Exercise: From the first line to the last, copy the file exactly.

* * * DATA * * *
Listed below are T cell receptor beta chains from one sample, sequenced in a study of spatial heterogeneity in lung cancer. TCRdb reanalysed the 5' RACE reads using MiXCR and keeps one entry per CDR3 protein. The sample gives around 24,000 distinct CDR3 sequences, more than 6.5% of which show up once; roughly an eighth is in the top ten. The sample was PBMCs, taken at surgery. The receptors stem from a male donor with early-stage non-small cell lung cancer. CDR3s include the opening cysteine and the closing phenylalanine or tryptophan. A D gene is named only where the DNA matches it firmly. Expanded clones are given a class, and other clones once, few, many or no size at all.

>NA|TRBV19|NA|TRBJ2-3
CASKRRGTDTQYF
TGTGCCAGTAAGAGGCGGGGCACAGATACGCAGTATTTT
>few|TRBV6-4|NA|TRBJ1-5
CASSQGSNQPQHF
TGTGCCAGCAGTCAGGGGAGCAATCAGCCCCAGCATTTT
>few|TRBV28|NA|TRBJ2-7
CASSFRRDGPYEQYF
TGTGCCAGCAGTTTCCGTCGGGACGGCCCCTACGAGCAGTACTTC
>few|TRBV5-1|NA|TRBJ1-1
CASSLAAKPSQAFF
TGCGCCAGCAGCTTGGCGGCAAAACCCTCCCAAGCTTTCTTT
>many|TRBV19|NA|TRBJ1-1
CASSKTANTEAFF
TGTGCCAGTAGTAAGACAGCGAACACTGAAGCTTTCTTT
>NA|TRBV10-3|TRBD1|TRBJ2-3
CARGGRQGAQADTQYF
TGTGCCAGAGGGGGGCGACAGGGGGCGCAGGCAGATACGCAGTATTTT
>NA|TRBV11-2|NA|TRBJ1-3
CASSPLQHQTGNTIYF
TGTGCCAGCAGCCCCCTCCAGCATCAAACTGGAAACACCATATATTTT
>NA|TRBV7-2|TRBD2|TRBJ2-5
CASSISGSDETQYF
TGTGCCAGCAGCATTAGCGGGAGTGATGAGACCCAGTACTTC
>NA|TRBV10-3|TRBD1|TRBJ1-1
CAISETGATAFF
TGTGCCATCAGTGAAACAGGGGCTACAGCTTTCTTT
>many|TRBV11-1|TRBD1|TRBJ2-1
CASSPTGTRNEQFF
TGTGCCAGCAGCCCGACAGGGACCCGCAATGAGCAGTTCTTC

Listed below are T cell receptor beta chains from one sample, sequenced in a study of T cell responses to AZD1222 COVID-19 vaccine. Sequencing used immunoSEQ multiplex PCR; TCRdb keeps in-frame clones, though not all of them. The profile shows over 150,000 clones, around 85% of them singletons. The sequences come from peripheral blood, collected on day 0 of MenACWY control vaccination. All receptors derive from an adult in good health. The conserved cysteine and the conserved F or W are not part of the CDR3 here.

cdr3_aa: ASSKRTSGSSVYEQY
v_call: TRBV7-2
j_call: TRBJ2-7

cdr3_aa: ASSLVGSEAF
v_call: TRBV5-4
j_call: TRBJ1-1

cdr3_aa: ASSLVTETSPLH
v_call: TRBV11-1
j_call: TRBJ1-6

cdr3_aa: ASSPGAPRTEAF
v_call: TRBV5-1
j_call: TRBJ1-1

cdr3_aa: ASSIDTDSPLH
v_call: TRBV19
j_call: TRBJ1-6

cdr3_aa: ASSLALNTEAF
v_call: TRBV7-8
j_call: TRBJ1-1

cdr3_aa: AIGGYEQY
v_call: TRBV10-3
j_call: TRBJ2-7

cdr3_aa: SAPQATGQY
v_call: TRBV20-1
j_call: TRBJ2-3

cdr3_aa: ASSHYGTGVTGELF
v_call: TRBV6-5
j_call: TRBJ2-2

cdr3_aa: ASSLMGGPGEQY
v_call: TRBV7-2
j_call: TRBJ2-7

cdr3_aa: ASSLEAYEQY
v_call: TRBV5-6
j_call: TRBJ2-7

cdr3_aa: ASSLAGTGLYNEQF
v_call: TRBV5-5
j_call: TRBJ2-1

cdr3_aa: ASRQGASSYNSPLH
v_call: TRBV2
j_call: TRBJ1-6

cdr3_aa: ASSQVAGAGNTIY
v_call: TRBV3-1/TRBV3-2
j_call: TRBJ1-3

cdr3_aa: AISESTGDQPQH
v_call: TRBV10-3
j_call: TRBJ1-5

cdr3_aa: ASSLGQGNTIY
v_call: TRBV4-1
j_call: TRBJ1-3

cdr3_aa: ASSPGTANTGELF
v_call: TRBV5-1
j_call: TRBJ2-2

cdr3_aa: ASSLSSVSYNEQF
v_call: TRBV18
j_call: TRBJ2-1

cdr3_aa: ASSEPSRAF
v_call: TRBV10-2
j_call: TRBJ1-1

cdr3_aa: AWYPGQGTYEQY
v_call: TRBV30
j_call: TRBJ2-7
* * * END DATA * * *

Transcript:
Listed below are T cell receptor beta chains from one sample, sequenced in a study of spatial heterogeneity in lung cancer. TCRdb reanalysed the 5' RACE reads using MiXCR and keeps one entry per CDR3 protein. The sample gives around 24,000 distinct CDR3 sequences, more than 6.5% of which show up once; roughly an eighth is in the top ten. The sample was PBMCs, taken at surgery. The receptors stem from a male donor with early-stage non-small cell lung cancer. CDR3s include the opening cysteine and the closing phenylalanine or tryptophan. A D gene is named only where the DNA matches it firmly. Expanded clones are given a class, and other clones once, few, many or no size at all.

>NA|TRBV19|NA|TRBJ2-3
CASKRRGTDTQYF
TGTGCCAGTAAGAGGCGGGGCACAGATACGCAGTATTTT
>few|TRBV6-4|NA|TRBJ1-5
CASSQGSNQPQHF
TGTGCCAGCAGTCAGGGGAGCAATCAGCCCCAGCATTTT
>few|TRBV28|NA|TRBJ2-7
CASSFRRDGPYEQYF
TGTGCCAGCAGTTTCCGTCGGGACGGCCCCTACGAGCAGTACTTC
>few|TRBV5-1|NA|TRBJ1-1
CASSLAAKPSQAFF
TGCGCCAGCAGCTTGGCGGCAAAACCCTCCCAAGCTTTCTTT
>many|TRBV19|NA|TRBJ1-1
CASSKTANTEAFF
TGTGCCAGTAGTAAGACAGCGAACACTGAAGCTTTCTTT
>NA|TRBV10-3|TRBD1|TRBJ2-3
CARGGRQGAQADTQYF
TGTGCCAGAGGGGGGCGACAGGGGGCGCAGGCAGATACGCAGTATTTT
>NA|TRBV11-2|NA|TRBJ1-3
CASSPLQHQTGNTIYF
TGTGCCAGCAGCCCCCTCCAGCATCAAACTGGAAACACCATATATTTT
>NA|TRBV7-2|TRBD2|TRBJ2-5
CASSISGSDETQYF
TGTGCCAGCAGCATTAGCGGGAGTGATGAGACCCAGTACTTC
>NA|TRBV10-3|TRBD1|TRBJ1-1
CAISETGATAFF
TGTGCCATCAGTGAAACAGGGGCTACAGCTTTCTTT
>many|TRBV11-1|TRBD1|TRBJ2-1
CASSPTGTRNEQFF
TGTGCCAGCAGCCCGACAGGGACCCGCAATGAGCAGTTCTTC

Listed below are T cell receptor beta chains from one sample, sequenced in a study of T cell responses to AZD1222 COVID-19 vaccine. Sequencing used immunoSEQ multiplex PCR; TCRdb keeps in-frame clones, though not all of them. The profile shows over 150,000 clones, around 85% of them singletons. The sequences come from peripheral blood, collected on day 0 of MenACWY control vaccination. All receptors derive from an adult in good health. The conserved cysteine and the conserved F or W are not part of the CDR3 here.

cdr3_aa: ASSKRTSGSSVYEQY
v_call: TRBV7-2
j_call: TRBJ2-7

cdr3_aa: ASSLVGSEAF
v_call: TRBV5-4
j_call: TRBJ1-1

cdr3_aa: ASSLVTETSPLH
v_call: TRBV11-1
j_call: TRBJ1-6

cdr3_aa: ASSPGAPRTEAF
v_call: TRBV5-1
j_call: TRBJ1-1

cdr3_aa: ASSIDTDSPLH
v_call: TRBV19
j_call: TRBJ1-6

cdr3_aa: ASSLALNTEAF
v_call: TRBV7-8
j_call: TRBJ1-1

cdr3_aa: AIGGYEQY
v_call: TRBV10-3
j_call: TRBJ2-7

cdr3_aa: SAPQATGQY
v_call: TRBV20-1
j_call: TRBJ2-3

cdr3_aa: ASSHYGTGVTGELF
v_call: TRBV6-5
j_call: TRBJ2-2

cdr3_aa: ASSLMGGPGEQY
v_call: TRBV7-2
j_call: TRBJ2-7

cdr3_aa: ASSLEAYEQY
v_call: TRBV5-6
j_call: TRBJ2-7

cdr3_aa: ASSLAGTGLYNEQF
v_call: TRBV5-5
j_call: TRBJ2-1

cdr3_aa: ASRQGASSYNSPLH
v_call: TRBV2
j_call: TRBJ1-6

cdr3_aa: ASSQVAGAGNTIY
v_call: TRBV3-1/TRBV3-2
j_call: TRBJ1-3

cdr3_aa: AISESTGDQPQH
v_call: TRBV10-3
j_call: TRBJ1-5

cdr3_aa: ASSLGQGNTIY
v_call: TRBV4-1
j_call: TRBJ1-3

cdr3_aa: ASSPGTANTGELF
v_call: TRBV5-1
j_call: TRBJ2-2

cdr3_aa: ASSLSSVSYNEQF
v_call: TRBV18
j_call: TRBJ2-1

cdr3_aa: ASSEPSRAF
v_call: TRBV10-2
j_call: TRBJ1-1

cdr3_aa: AWYPGQGTYEQY
v_call: TRBV30
j_call: TRBJ2-7